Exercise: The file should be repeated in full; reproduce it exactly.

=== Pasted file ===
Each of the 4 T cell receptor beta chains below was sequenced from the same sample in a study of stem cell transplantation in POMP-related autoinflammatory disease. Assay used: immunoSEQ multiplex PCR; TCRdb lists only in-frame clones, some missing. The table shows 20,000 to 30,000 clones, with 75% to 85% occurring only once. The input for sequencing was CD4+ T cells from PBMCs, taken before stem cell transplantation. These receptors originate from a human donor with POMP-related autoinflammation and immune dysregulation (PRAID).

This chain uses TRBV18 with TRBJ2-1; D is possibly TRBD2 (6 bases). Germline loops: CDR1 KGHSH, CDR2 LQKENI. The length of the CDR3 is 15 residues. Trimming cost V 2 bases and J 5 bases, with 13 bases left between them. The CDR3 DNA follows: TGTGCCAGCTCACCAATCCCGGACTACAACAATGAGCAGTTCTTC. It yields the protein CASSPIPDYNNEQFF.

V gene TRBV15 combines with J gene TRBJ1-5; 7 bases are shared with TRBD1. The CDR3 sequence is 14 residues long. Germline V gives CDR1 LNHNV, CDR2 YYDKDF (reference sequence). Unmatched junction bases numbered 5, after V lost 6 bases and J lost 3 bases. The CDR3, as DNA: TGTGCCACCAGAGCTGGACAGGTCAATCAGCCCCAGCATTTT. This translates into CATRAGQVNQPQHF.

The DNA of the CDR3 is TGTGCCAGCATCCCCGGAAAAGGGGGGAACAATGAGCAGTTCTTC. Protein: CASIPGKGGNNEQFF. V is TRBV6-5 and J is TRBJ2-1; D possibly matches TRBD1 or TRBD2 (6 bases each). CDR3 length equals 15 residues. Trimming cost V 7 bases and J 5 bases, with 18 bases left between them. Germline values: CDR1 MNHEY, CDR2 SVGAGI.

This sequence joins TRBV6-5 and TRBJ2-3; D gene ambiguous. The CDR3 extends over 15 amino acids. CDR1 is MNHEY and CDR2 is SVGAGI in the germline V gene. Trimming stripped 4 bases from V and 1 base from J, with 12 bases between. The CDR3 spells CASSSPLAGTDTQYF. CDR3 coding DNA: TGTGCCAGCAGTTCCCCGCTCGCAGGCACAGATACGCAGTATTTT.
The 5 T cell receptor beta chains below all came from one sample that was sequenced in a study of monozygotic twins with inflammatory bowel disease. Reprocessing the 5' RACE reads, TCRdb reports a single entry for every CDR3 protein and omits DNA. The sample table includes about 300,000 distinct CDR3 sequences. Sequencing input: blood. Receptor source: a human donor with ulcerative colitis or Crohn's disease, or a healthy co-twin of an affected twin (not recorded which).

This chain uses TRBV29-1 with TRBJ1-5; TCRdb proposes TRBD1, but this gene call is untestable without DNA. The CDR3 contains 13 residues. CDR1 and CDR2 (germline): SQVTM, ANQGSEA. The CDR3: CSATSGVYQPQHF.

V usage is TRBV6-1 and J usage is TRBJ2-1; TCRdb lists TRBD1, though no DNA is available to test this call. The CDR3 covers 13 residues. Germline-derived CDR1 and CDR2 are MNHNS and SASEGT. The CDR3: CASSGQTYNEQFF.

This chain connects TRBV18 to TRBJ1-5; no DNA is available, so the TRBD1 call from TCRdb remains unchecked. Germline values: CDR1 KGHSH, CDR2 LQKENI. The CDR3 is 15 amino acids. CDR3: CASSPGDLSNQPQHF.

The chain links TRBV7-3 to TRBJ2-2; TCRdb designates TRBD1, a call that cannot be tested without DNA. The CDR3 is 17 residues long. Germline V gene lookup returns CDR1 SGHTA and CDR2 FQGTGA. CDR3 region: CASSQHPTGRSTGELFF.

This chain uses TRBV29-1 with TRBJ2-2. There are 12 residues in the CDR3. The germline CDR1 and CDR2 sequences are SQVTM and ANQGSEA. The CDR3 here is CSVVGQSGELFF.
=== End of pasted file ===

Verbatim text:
Each of the 4 T cell receptor beta chains below was sequenced from the same sample in a study of stem cell transplantation in POMP-related autoinflammatory disease. Assay used: immunoSEQ multiplex PCR; TCRdb lists only in-frame clones, some missing. The table shows 20,000 to 30,000 clones, with 75% to 85% occurring only once. The input for sequencing was CD4+ T cells from PBMCs, taken before stem cell transplantation. These receptors originate from a human donor with POMP-related autoinflammation and immune dysregulation (PRAID).

This chain uses TRBV18 with TRBJ2-1; D is possibly TRBD2 (6 bases). Germline loops: CDR1 KGHSH, CDR2 LQKENI. The length of the CDR3 is 15 residues. Trimming cost V 2 bases and J 5 bases, with 13 bases left between them. The CDR3 DNA follows: TGTGCCAGCTCACCAATCCCGGACTACAACAATGAGCAGTTCTTC. It yields the protein CASSPIPDYNNEQFF.

V gene TRBV15 combines with J gene TRBJ1-5; 7 bases are shared with TRBD1. The CDR3 sequence is 14 residues long. Germline V gives CDR1 LNHNV, CDR2 YYDKDF (reference sequence). Unmatched junction bases numbered 5, after V lost 6 bases and J lost 3 bases. The CDR3, as DNA: TGTGCCACCAGAGCTGGACAGGTCAATCAGCCCCAGCATTTT. This translates into CATRAGQVNQPQHF.

The DNA of the CDR3 is TGTGCCAGCATCCCCGGAAAAGGGGGGAACAATGAGCAGTTCTTC. Protein: CASIPGKGGNNEQFF. V is TRBV6-5 and J is TRBJ2-1; D possibly matches TRBD1 or TRBD2 (6 bases each). CDR3 length equals 15 residues. Trimming cost V 7 bases and J 5 bases, with 18 bases left between them. Germline values: CDR1 MNHEY, CDR2 SVGAGI.

This sequence joins TRBV6-5 and TRBJ2-3; D gene ambiguous. The CDR3 extends over 15 amino acids. CDR1 is MNHEY and CDR2 is SVGAGI in the germline V gene. Trimming stripped 4 bases from V and 1 base from J, with 12 bases between. The CDR3 spells CASSSPLAGTDTQYF. CDR3 coding DNA: TGTGCCAGCAGTTCCCCGCTCGCAGGCACAGATACGCAGTATTTT.
The 5 T cell receptor beta chains below all came from one sample that was sequenced in a study of monozygotic twins with inflammatory bowel disease. Reprocessing the 5' RACE reads, TCRdb reports a single entry for every CDR3 protein and omits DNA. The sample table includes about 300,000 distinct CDR3 sequences. Sequencing input: blood. Receptor source: a human donor with ulcerative colitis or Crohn's disease, or a healthy co-twin of an affected twin (not recorded which).

This chain uses TRBV29-1 with TRBJ1-5; TCRdb proposes TRBD1, but this gene call is untestable without DNA. The CDR3 contains 13 residues. CDR1 and CDR2 (germline): SQVTM, ANQGSEA. The CDR3: CSATSGVYQPQHF.

V usage is TRBV6-1 and J usage is TRBJ2-1; TCRdb lists TRBD1, though no DNA is available to test this call. The CDR3 covers 13 residues. Germline-derived CDR1 and CDR2 are MNHNS and SASEGT. The CDR3: CASSGQTYNEQFF.

This chain connects TRBV18 to TRBJ1-5; no DNA is available, so the TRBD1 call from TCRdb remains unchecked. Germline values: CDR1 KGHSH, CDR2 LQKENI. The CDR3 is 15 amino acids. CDR3: CASSPGDLSNQPQHF.

The chain links TRBV7-3 to TRBJ2-2; TCRdb designates TRBD1, a call that cannot be tested without DNA. The CDR3 is 17 residues long. Germline V gene lookup returns CDR1 SGHTA and CDR2 FQGTGA. CDR3 region: CASSQHPTGRSTGELFF.

This chain uses TRBV29-1 with TRBJ2-2. There are 12 residues in the CDR3. The germline CDR1 and CDR2 sequences are SQVTM and ANQGSEA. The CDR3 here is CSVVGQSGELFF.